As mentioned above there is circumstantial but not entirely consistent evidence in the literature that ACE and ACE2 are coregulated. In human hypertensive patients, ACE2 levels are lower in both kidney and heart compared to normotensive volunteers [82]. A growing body of in vitro evidence suggests that this decrease is mediated at least in part by Ang II [8284]. The proposed mechanism for this involves AT1R signalling via ERK/p38 MAP [82] and/or by elevated ERK1/2 and JNK phosphorylation [85]. Furthermore, administration of an AT1R blocker has been shown to result in an increase in ACE2 levels [84, 86]. As such there is linked regulation of both ACE2 and ACE, as the catalytic product of ACE, Ang II, regulates ACE2. However, the role Ang II plays in regulating ACE2 is not yet fully elucidated; despite decreasing ACE2 expression in response to Ang II in most models there is evidence of Ang II-mediated increases in ACE2 in hepatic stellate cells [87].

Relatively little is known about the detailed transcriptional regulation of ACE2. Although angiotensin peptides, as well as other peptide and steroid hormones, appear to modulate its expression, few studies have been done on other factors that may control its regulation, such as hormones and oxygen levels. For example, although hypoxia decreases the transcription of ACE2, further investigation has revealed that hypoxia-induced HIF-1α increases ACE expression which, in turn, leads to an increased concentration of Ang II. It is this Ang II that then mediates a decrease in ACE2 [88]. Ang-(1-7) has also been shown to affect ACE2 expression: cardiac and renal ACE2 were decreased in both hypertensive and normotensive rat models in response to Ang-(1-7) infusion although no effects on blood pressure were demonstrated and no mechanism of action was proposed [89].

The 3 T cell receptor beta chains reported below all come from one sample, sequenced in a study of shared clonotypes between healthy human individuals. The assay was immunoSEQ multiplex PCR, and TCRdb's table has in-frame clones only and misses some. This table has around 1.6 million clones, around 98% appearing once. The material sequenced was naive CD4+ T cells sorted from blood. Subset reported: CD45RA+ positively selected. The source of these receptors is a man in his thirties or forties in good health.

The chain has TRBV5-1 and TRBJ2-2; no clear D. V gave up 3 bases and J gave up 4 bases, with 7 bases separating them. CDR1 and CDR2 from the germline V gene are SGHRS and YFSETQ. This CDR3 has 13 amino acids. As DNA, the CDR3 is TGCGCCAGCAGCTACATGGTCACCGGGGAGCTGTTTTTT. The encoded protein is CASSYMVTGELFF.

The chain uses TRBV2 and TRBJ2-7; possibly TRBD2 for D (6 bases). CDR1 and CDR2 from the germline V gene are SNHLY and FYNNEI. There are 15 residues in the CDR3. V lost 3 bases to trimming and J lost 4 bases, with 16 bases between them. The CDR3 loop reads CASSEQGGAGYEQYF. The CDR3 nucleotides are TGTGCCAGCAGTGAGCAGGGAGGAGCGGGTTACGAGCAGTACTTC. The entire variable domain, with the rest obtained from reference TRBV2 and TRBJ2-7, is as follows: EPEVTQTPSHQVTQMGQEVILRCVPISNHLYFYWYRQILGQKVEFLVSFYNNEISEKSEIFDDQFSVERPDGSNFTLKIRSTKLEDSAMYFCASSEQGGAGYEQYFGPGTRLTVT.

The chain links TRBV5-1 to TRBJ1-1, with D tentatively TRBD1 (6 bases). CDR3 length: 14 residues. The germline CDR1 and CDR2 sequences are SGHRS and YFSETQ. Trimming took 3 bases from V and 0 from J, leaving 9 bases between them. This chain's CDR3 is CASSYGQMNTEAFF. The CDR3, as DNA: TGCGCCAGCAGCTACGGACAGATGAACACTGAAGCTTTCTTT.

Administration of aldosterone or endothelin-1 to rat myocytes has also been shown to downregulate ACE2 mRNA levels [90]. Micromolar concentrations of aldosterone were shown to decrease ACE2 mRNA expression significantly in the myocytes of hormone-infused rats although, in contrast to other models, no change in ACE2 mRNA levels were seen when these rats were infused with Ang II [83]. When treated with endothelin-1, myocytes isolated from neonatal rats decrease ACE2 expression via ERK1/ERK2 signalling, a decrease that was blocked by cotreatment with Ang-(1-7) [90]. The effect of oestrogen on ACE2 expression has recently also been explored in light of clinical evidence which has established that hormone replacement therapy is protective against cardiovascular disease. Treating rats with oestrogen was shown to reduce cardiac remodelling and interstitial fibrosis [91]. Previous in vitro studies had shown that oestradiol (E2) treatment was protective against Ang II-induced fibroblast proliferation [92]. The beneficial effects of oestrogen were coupled with a dose-dependent increase in ACE2 but no significant change in blood pressure was seen and no protective mechanism proposed [91].